f. 156 - Blessing at the start of some good work. Blessing of copper and other metals. Blessing of the paschal lamb. Blessing of meat, sheep, or birds, cheese and eggs, bread, a place or home.
f. 159 - Rite for receiving a prelate or legate in procession.
f. 162 v. - A sung litany [for Rogation days].
f. 163 v. - Treaties on mistakes occuring during Mass.
The Manual, according to the practice of the venerable Mexican Church, very recently reviewed and enriched in many respects, ends here.
--Appendix F, Jaime Lara, Christian Texts for Aztecs, 2008
So They Would Not Forget Who They Now Were
"Fray Juan Focher indicates that other problems soon developed, and the friars were forced to revert to several baptismal sponsors. It seems some native parents were acting as godparents to their own children. Since being co-godparents was a canonical impediment to the marriage of the parents--it created a 'spiritual relationship' or kinship--some were using this as an excuse to divorce [sic] their wives and remarry. (The neophytes soon found the loopholes of Canon Law.) [...]
"An amusing note in all this has to do with the giving of baptismal names to the neophytes. In the early days of the evangelization, with huge numbers receiving the sacrament, the friars would choose one name, such as "Juan" for all the men baptized on one day, and one name, such as "Maria," for all the women. [...] After the ceremony, an assistant would hand each of the Indians a small card (cedulilla) with his or her name written thereon so they would not forget who they now were."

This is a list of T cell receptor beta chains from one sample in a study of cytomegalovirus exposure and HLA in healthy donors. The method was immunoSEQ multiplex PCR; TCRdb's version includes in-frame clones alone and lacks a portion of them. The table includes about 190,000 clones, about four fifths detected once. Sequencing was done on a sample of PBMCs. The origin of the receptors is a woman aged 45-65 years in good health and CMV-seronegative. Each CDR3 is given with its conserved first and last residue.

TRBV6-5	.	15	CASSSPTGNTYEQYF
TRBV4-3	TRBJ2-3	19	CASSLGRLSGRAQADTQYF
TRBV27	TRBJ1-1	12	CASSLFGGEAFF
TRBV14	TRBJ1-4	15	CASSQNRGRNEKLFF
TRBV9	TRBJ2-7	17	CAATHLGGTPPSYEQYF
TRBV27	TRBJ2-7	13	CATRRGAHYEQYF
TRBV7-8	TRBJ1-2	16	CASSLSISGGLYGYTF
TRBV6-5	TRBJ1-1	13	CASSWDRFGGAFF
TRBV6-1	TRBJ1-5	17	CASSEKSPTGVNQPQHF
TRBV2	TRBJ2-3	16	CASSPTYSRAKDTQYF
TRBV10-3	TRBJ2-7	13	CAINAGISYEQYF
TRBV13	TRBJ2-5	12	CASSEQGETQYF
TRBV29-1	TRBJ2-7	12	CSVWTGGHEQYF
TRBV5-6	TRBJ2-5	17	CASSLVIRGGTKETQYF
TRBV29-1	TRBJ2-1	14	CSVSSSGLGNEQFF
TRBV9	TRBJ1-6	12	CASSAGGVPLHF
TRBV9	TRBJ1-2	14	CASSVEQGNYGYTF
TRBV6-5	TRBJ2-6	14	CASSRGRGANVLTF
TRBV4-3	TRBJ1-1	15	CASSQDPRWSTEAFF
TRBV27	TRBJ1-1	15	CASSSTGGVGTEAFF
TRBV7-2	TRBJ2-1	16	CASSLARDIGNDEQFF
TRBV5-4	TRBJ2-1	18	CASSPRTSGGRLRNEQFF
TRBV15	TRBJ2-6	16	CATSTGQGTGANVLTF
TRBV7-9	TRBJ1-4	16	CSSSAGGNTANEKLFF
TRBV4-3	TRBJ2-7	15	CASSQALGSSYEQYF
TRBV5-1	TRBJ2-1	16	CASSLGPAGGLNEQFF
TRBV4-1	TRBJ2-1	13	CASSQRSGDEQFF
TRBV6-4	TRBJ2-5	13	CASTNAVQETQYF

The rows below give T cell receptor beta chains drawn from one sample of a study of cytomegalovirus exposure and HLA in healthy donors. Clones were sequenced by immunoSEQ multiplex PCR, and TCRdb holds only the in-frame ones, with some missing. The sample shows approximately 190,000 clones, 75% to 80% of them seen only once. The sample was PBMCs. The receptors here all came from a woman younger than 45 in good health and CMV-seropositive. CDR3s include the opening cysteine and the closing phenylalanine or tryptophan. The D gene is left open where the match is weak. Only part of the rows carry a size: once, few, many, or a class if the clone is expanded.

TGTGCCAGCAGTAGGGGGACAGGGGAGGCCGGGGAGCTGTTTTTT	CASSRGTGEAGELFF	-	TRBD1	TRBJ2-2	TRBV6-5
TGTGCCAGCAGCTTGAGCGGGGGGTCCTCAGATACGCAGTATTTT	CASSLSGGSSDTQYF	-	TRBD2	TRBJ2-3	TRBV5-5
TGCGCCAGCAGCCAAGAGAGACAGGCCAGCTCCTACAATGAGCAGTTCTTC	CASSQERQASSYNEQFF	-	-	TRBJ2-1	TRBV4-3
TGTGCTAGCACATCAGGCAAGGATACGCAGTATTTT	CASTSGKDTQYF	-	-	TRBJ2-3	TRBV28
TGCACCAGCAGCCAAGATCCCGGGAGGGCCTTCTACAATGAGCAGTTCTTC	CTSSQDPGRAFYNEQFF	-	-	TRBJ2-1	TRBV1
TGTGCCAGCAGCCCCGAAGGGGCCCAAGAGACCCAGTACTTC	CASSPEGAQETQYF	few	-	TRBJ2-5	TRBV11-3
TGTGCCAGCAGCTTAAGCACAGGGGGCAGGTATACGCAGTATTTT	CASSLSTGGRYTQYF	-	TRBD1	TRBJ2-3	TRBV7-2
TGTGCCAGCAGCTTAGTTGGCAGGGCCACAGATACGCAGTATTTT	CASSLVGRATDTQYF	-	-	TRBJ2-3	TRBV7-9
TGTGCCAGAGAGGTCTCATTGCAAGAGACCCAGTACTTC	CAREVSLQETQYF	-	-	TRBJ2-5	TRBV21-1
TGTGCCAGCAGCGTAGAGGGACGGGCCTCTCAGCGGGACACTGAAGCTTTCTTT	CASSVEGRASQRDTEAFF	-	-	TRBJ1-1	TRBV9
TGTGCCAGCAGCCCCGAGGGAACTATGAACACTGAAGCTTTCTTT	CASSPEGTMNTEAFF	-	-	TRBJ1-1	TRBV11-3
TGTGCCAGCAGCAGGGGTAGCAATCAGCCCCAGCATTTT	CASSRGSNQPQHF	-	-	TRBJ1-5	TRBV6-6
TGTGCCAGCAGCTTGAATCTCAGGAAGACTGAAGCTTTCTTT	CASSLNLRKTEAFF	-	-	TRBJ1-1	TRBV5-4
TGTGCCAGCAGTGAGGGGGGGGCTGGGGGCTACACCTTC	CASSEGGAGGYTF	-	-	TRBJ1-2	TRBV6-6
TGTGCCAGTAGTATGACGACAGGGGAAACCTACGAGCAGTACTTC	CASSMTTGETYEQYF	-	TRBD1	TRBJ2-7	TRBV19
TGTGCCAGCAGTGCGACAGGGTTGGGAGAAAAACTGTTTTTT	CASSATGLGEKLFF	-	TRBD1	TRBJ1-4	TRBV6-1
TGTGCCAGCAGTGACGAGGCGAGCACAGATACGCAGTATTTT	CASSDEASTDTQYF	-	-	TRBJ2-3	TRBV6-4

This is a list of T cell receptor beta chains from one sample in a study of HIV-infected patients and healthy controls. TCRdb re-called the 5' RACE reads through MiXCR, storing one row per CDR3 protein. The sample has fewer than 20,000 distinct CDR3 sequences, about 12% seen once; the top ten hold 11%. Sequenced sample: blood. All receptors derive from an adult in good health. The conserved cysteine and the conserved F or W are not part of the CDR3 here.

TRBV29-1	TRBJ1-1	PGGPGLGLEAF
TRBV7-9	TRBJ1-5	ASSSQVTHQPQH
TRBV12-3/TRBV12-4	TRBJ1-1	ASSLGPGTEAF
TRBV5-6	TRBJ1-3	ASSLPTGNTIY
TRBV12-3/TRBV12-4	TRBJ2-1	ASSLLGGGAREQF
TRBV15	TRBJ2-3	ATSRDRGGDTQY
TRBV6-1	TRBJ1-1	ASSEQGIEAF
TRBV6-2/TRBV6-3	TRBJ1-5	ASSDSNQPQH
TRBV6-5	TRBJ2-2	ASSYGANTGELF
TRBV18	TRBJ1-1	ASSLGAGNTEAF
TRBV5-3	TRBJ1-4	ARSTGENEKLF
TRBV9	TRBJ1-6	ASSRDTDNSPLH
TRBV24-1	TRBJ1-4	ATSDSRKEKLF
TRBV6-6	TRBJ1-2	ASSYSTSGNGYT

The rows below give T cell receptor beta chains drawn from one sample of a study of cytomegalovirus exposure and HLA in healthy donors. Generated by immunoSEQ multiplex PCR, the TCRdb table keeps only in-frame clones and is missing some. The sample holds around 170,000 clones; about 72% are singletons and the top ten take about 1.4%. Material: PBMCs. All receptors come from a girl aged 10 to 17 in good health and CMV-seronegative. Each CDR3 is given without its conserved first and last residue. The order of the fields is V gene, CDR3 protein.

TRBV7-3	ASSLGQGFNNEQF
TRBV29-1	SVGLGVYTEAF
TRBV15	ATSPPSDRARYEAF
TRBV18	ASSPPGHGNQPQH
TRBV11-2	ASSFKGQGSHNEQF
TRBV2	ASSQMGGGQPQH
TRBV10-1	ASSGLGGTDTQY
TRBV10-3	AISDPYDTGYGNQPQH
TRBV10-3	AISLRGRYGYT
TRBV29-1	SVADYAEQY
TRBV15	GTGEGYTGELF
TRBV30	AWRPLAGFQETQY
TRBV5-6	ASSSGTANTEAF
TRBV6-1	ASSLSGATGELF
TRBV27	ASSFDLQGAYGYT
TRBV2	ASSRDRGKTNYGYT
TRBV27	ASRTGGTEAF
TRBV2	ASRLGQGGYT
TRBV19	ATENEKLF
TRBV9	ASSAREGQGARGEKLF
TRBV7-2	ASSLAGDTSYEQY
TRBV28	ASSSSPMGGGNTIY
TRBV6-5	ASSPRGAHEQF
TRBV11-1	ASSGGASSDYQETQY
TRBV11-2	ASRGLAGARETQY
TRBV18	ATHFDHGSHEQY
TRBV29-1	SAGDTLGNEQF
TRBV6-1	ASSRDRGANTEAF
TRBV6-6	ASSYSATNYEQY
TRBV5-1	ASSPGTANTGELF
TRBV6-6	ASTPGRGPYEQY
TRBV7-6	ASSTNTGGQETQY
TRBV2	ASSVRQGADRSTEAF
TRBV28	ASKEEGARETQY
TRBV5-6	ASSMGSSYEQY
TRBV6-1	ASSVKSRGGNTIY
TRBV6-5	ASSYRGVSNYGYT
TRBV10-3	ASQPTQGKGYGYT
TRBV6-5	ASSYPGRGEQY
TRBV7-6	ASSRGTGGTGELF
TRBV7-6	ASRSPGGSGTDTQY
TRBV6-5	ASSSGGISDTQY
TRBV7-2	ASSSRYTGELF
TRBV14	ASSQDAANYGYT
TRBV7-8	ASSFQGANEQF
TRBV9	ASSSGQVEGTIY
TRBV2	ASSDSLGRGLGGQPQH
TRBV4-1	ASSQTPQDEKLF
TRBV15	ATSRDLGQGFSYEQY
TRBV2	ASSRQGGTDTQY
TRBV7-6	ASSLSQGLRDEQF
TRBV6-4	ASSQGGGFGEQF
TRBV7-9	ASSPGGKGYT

--Jaime Lara, Christian Texts for Aztecs: Art and Liturgy in Colonial Mexico, p. 90
In some way, that small task of reminding the forgetful, muddled newly-baptized who they are sums up the whole mission of the Church here on earth.
Tuesday, December 9
The Surprising Christian Antiquity of Incense
"St. Ambrose (+397) seems to be the first to mention the practice of incensing the Christian altar. [...]"
--Adrian Fortescue, The Mass, 1912, pp. 228-29.
Muggeridge and Heenan
MUGGERIDGE: I always feel that almost the only reason that I'd like to become a Cardinal would be to be waited on by nuns.
CARDINAL: I think you'd make a very good Cardinal as a matter of fact.
MUGGERIDGE: I doubt it strongly. Not a Cardinal, perhaps a bishop.
CARDINAL: Well, you've got to start somewhere.
MUGGERIDGE: I always like lunching on Fridays, because we don't have meat.
CARDINAL: You're not getting any fish, by the way, you're getting an omlette.